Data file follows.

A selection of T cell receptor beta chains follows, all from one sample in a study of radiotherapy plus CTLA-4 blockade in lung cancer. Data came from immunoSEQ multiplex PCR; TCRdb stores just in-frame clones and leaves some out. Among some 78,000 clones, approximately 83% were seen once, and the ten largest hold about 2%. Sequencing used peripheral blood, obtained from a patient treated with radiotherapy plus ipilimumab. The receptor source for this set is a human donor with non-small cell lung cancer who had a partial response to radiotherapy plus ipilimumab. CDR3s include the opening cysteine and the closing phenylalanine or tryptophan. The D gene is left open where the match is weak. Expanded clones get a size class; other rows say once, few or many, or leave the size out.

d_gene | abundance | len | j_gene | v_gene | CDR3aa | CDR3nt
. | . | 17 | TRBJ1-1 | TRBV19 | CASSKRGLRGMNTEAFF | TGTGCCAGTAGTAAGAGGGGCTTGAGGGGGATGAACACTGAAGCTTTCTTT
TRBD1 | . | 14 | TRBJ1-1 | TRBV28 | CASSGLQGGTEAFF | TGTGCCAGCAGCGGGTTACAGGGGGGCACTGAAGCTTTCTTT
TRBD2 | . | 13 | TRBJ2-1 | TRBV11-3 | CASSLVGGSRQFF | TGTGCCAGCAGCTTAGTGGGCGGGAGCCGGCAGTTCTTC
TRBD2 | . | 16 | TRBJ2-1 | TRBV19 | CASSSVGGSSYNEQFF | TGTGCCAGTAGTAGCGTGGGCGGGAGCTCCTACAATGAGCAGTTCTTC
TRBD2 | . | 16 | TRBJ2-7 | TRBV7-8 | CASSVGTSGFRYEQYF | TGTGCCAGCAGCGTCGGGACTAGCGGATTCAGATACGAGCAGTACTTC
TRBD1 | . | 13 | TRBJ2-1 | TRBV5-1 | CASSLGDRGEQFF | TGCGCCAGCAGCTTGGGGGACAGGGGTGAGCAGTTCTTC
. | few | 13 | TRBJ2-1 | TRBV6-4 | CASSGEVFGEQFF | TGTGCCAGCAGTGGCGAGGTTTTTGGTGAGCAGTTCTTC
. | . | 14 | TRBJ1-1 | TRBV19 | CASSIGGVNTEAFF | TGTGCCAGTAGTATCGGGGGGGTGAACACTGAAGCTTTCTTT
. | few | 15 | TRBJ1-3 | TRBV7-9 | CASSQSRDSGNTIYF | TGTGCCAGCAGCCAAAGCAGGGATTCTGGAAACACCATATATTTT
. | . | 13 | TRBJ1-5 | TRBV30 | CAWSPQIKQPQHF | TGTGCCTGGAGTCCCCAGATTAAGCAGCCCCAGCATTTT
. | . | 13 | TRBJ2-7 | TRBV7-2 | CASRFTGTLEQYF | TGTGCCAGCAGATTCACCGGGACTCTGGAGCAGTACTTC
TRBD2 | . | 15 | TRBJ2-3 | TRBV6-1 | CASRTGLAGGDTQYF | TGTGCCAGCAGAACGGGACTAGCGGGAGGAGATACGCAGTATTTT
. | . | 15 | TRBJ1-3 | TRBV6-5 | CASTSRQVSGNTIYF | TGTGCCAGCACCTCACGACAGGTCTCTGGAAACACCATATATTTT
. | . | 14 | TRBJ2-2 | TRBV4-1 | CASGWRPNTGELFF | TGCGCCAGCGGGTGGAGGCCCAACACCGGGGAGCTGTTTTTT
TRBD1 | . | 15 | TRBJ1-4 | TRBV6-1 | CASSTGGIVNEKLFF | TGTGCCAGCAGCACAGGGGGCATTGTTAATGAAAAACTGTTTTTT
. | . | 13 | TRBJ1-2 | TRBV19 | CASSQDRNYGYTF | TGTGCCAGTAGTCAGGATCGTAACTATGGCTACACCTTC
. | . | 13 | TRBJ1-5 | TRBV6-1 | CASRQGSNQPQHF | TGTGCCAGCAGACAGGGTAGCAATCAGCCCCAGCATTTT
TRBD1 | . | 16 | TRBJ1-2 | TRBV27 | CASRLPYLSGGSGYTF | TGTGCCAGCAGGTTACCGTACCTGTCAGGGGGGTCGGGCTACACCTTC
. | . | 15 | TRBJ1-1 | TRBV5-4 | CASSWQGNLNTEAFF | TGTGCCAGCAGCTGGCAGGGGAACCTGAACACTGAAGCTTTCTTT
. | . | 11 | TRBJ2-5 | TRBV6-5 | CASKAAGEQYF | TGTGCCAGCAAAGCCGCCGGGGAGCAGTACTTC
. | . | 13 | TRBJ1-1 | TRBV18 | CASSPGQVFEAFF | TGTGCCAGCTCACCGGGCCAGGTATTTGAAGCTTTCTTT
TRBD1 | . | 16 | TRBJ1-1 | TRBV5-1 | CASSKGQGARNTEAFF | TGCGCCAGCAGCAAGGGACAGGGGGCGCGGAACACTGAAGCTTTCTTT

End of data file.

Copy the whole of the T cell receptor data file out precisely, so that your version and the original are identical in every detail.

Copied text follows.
A selection of T cell receptor beta chains follows, all from one sample in a study of radiotherapy plus CTLA-4 blockade in lung cancer. Data came from immunoSEQ multiplex PCR; TCRdb stores just in-frame clones and leaves some out. Among some 78,000 clones, approximately 83% were seen once, and the ten largest hold about 2%. Sequencing used peripheral blood, obtained from a patient treated with radiotherapy plus ipilimumab. The receptor source for this set is a human donor with non-small cell lung cancer who had a partial response to radiotherapy plus ipilimumab. CDR3s include the opening cysteine and the closing phenylalanine or tryptophan. The D gene is left open where the match is weak. Expanded clones get a size class; other rows say once, few or many, or leave the size out.

d_gene | abundance | len | j_gene | v_gene | CDR3aa | CDR3nt
. | . | 17 | TRBJ1-1 | TRBV19 | CASSKRGLRGMNTEAFF | TGTGCCAGTAGTAAGAGGGGCTTGAGGGGGATGAACACTGAAGCTTTCTTT
TRBD1 | . | 14 | TRBJ1-1 | TRBV28 | CASSGLQGGTEAFF | TGTGCCAGCAGCGGGTTACAGGGGGGCACTGAAGCTTTCTTT
TRBD2 | . | 13 | TRBJ2-1 | TRBV11-3 | CASSLVGGSRQFF | TGTGCCAGCAGCTTAGTGGGCGGGAGCCGGCAGTTCTTC
TRBD2 | . | 16 | TRBJ2-1 | TRBV19 | CASSSVGGSSYNEQFF | TGTGCCAGTAGTAGCGTGGGCGGGAGCTCCTACAATGAGCAGTTCTTC
TRBD2 | . | 16 | TRBJ2-7 | TRBV7-8 | CASSVGTSGFRYEQYF | TGTGCCAGCAGCGTCGGGACTAGCGGATTCAGATACGAGCAGTACTTC
TRBD1 | . | 13 | TRBJ2-1 | TRBV5-1 | CASSLGDRGEQFF | TGCGCCAGCAGCTTGGGGGACAGGGGTGAGCAGTTCTTC
. | few | 13 | TRBJ2-1 | TRBV6-4 | CASSGEVFGEQFF | TGTGCCAGCAGTGGCGAGGTTTTTGGTGAGCAGTTCTTC
. | . | 14 | TRBJ1-1 | TRBV19 | CASSIGGVNTEAFF | TGTGCCAGTAGTATCGGGGGGGTGAACACTGAAGCTTTCTTT
. | few | 15 | TRBJ1-3 | TRBV7-9 | CASSQSRDSGNTIYF | TGTGCCAGCAGCCAAAGCAGGGATTCTGGAAACACCATATATTTT
. | . | 13 | TRBJ1-5 | TRBV30 | CAWSPQIKQPQHF | TGTGCCTGGAGTCCCCAGATTAAGCAGCCCCAGCATTTT
. | . | 13 | TRBJ2-7 | TRBV7-2 | CASRFTGTLEQYF | TGTGCCAGCAGATTCACCGGGACTCTGGAGCAGTACTTC
TRBD2 | . | 15 | TRBJ2-3 | TRBV6-1 | CASRTGLAGGDTQYF | TGTGCCAGCAGAACGGGACTAGCGGGAGGAGATACGCAGTATTTT
. | . | 15 | TRBJ1-3 | TRBV6-5 | CASTSRQVSGNTIYF | TGTGCCAGCACCTCACGACAGGTCTCTGGAAACACCATATATTTT
. | . | 14 | TRBJ2-2 | TRBV4-1 | CASGWRPNTGELFF | TGCGCCAGCGGGTGGAGGCCCAACACCGGGGAGCTGTTTTTT
TRBD1 | . | 15 | TRBJ1-4 | TRBV6-1 | CASSTGGIVNEKLFF | TGTGCCAGCAGCACAGGGGGCATTGTTAATGAAAAACTGTTTTTT
. | . | 13 | TRBJ1-2 | TRBV19 | CASSQDRNYGYTF | TGTGCCAGTAGTCAGGATCGTAACTATGGCTACACCTTC
. | . | 13 | TRBJ1-5 | TRBV6-1 | CASRQGSNQPQHF | TGTGCCAGCAGACAGGGTAGCAATCAGCCCCAGCATTTT
TRBD1 | . | 16 | TRBJ1-2 | TRBV27 | CASRLPYLSGGSGYTF | TGTGCCAGCAGGTTACCGTACCTGTCAGGGGGGTCGGGCTACACCTTC
. | . | 15 | TRBJ1-1 | TRBV5-4 | CASSWQGNLNTEAFF | TGTGCCAGCAGCTGGCAGGGGAACCTGAACACTGAAGCTTTCTTT
. | . | 11 | TRBJ2-5 | TRBV6-5 | CASKAAGEQYF | TGTGCCAGCAAAGCCGCCGGGGAGCAGTACTTC
. | . | 13 | TRBJ1-1 | TRBV18 | CASSPGQVFEAFF | TGTGCCAGCTCACCGGGCCAGGTATTTGAAGCTTTCTTT
TRBD1 | . | 16 | TRBJ1-1 | TRBV5-1 | CASSKGQGARNTEAFF | TGCGCCAGCAGCAAGGGACAGGGGGCGCGGAACACTGAAGCTTTCTTT